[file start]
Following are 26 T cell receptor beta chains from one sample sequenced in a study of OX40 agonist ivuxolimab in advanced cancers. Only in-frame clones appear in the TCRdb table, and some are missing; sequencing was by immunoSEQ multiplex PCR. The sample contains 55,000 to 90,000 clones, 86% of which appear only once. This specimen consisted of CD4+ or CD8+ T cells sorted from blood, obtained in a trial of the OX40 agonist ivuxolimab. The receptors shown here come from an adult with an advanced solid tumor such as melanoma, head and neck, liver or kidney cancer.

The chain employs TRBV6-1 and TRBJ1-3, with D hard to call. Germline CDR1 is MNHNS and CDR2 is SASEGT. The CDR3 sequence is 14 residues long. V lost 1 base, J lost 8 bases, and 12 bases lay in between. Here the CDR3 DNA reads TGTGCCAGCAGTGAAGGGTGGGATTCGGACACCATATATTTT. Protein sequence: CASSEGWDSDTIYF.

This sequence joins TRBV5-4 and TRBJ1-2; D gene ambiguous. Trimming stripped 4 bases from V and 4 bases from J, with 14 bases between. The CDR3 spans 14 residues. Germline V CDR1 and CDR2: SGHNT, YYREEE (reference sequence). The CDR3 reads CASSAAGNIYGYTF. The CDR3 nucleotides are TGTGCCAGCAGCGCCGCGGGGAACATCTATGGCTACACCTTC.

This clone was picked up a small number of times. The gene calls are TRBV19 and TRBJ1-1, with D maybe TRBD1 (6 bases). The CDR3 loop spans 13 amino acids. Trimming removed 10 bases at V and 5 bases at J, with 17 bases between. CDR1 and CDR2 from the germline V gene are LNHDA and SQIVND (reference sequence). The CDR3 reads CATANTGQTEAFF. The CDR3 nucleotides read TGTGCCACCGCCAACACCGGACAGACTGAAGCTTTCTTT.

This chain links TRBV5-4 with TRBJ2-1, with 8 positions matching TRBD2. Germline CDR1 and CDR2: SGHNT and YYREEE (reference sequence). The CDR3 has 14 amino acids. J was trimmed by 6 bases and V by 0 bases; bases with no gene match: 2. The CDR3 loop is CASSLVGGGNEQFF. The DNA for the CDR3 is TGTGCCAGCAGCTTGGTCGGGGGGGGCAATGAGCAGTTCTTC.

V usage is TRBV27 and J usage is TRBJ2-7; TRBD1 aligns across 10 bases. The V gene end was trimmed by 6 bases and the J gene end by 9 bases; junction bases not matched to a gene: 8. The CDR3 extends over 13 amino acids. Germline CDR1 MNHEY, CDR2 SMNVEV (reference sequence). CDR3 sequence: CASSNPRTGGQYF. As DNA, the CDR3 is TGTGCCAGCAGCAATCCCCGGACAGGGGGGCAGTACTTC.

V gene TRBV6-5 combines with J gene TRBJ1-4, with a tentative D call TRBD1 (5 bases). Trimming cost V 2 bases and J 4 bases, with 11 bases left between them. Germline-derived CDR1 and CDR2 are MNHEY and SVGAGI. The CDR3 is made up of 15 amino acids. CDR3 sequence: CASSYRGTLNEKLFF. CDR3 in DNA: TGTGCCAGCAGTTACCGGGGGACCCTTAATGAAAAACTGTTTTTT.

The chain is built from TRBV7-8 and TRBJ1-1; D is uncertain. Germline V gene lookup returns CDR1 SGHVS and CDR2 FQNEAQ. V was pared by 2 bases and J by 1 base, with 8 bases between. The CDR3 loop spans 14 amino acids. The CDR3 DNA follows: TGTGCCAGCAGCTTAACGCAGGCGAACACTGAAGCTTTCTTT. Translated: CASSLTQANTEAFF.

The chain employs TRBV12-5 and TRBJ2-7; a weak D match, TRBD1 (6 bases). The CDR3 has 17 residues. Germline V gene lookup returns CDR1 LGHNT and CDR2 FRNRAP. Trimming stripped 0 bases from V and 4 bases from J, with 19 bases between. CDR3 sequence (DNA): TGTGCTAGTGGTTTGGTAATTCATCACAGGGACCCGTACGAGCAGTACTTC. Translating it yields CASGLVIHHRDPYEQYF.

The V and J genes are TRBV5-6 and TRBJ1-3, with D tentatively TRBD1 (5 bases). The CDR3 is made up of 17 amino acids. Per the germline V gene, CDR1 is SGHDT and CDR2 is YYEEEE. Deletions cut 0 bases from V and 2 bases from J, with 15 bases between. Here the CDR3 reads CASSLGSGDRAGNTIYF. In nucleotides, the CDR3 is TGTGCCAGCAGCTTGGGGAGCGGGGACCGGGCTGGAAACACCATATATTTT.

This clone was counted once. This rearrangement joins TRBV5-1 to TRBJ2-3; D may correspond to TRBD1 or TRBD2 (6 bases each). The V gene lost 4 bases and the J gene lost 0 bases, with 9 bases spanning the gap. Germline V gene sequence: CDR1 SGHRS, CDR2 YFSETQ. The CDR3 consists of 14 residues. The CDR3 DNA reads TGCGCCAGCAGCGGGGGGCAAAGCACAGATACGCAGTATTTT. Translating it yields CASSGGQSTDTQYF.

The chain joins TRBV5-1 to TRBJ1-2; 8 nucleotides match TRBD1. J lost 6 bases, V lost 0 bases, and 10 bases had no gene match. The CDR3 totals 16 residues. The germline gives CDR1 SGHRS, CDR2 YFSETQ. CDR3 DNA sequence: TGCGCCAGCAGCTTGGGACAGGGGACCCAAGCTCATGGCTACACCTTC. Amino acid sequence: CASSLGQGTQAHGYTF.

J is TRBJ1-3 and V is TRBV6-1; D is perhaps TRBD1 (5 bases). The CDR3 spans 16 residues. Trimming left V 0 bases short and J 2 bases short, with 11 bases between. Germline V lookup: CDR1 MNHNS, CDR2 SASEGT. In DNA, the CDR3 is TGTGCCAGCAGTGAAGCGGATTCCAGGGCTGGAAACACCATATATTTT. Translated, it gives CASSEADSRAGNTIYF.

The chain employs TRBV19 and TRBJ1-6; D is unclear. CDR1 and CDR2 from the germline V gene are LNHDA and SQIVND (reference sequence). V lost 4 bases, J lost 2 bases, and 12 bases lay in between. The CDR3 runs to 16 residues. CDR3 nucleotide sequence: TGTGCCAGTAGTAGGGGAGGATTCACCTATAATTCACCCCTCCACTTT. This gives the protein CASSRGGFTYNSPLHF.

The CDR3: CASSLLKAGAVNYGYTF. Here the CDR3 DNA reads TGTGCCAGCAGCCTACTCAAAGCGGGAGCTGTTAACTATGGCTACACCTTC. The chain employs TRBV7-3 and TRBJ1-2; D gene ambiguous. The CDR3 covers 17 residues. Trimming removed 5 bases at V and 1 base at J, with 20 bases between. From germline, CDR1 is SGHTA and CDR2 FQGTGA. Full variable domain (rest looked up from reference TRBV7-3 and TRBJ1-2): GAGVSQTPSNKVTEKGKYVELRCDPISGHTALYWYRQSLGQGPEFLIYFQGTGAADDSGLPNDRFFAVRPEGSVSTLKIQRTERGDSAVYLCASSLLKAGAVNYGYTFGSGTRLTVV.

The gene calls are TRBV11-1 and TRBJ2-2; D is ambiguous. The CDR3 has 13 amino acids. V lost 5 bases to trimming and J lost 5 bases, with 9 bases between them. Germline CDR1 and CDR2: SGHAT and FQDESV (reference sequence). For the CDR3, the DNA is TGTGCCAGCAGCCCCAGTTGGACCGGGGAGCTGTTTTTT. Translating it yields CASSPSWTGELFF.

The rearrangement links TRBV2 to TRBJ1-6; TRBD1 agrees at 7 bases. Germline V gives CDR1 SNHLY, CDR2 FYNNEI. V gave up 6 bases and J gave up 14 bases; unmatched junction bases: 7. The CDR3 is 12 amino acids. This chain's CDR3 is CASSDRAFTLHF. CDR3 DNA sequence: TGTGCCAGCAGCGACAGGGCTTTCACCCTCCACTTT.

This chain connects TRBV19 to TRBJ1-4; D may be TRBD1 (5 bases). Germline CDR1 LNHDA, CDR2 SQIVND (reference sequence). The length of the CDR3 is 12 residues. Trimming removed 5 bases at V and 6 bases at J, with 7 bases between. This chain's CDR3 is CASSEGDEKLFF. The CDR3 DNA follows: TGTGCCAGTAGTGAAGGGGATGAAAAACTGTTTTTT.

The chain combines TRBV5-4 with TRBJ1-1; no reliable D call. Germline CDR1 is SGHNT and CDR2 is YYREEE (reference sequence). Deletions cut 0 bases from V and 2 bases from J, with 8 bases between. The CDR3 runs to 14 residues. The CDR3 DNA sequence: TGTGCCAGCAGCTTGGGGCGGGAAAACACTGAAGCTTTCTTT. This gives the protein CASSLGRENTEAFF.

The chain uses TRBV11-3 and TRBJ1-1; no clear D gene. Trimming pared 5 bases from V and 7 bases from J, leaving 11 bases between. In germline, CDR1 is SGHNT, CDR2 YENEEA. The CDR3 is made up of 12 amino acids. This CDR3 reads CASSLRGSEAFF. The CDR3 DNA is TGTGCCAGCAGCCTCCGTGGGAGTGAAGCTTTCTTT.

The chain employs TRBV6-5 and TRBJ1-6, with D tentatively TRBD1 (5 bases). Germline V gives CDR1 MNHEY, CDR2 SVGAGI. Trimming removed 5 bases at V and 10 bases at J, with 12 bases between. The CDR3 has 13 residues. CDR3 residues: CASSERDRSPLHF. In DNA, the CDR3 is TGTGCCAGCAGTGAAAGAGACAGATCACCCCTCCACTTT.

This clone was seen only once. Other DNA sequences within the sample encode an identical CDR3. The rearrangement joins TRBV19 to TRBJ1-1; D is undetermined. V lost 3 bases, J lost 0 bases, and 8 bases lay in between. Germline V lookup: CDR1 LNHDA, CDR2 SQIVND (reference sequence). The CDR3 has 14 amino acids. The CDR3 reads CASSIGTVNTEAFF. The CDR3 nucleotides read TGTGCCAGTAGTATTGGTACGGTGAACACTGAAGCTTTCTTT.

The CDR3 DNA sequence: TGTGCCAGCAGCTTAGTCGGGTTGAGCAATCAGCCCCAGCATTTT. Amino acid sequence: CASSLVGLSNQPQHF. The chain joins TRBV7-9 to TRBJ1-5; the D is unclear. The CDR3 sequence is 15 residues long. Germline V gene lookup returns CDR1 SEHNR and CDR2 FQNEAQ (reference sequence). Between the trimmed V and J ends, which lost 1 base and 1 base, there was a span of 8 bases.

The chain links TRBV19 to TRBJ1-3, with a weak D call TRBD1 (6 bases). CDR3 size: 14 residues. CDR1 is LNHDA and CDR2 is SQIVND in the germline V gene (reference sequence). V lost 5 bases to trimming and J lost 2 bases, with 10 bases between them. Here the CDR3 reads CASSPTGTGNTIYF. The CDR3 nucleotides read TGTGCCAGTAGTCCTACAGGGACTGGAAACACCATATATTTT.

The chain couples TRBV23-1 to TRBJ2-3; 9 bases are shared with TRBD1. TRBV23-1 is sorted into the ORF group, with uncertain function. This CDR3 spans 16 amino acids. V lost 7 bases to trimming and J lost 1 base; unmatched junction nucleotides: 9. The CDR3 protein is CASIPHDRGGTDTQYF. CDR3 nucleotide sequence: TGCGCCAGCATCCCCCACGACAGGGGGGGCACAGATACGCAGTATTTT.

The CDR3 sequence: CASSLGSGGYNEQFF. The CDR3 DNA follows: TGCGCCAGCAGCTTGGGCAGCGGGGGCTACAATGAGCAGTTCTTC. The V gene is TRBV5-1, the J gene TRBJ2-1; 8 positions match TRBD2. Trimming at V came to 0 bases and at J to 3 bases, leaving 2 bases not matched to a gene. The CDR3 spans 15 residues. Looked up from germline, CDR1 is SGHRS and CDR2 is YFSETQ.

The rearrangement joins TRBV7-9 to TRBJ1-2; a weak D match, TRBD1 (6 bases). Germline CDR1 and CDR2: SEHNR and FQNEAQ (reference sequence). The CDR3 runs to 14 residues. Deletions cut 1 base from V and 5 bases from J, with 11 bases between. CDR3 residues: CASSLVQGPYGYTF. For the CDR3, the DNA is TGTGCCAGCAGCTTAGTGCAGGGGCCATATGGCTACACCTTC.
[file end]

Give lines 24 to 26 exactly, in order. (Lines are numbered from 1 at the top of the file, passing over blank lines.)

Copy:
The chain links TRBV19 to TRBJ1-3, with a weak D call TRBD1 (6 bases). CDR3 size: 14 residues. CDR1 is LNHDA and CDR2 is SQIVND in the germline V gene (reference sequence). V lost 5 bases to trimming and J lost 2 bases, with 10 bases between them. Here the CDR3 reads CASSPTGTGNTIYF. The CDR3 nucleotides read TGTGCCAGTAGTCCTACAGGGACTGGAAACACCATATATTTT.

The chain couples TRBV23-1 to TRBJ2-3; 9 bases are shared with TRBD1. TRBV23-1 is sorted into the ORF group, with uncertain function. This CDR3 spans 16 amino acids. V lost 7 bases to trimming and J lost 1 base; unmatched junction nucleotides: 9. The CDR3 protein is CASIPHDRGGTDTQYF. CDR3 nucleotide sequence: TGCGCCAGCATCCCCCACGACAGGGGGGGCACAGATACGCAGTATTTT.

The CDR3 sequence: CASSLGSGGYNEQFF. The CDR3 DNA follows: TGCGCCAGCAGCTTGGGCAGCGGGGGCTACAATGAGCAGTTCTTC. The V gene is TRBV5-1, the J gene TRBJ2-1; 8 positions match TRBD2. Trimming at V came to 0 bases and at J to 3 bases, leaving 2 bases not matched to a gene. The CDR3 spans 15 residues. Looked up from germline, CDR1 is SGHRS and CDR2 is YFSETQ.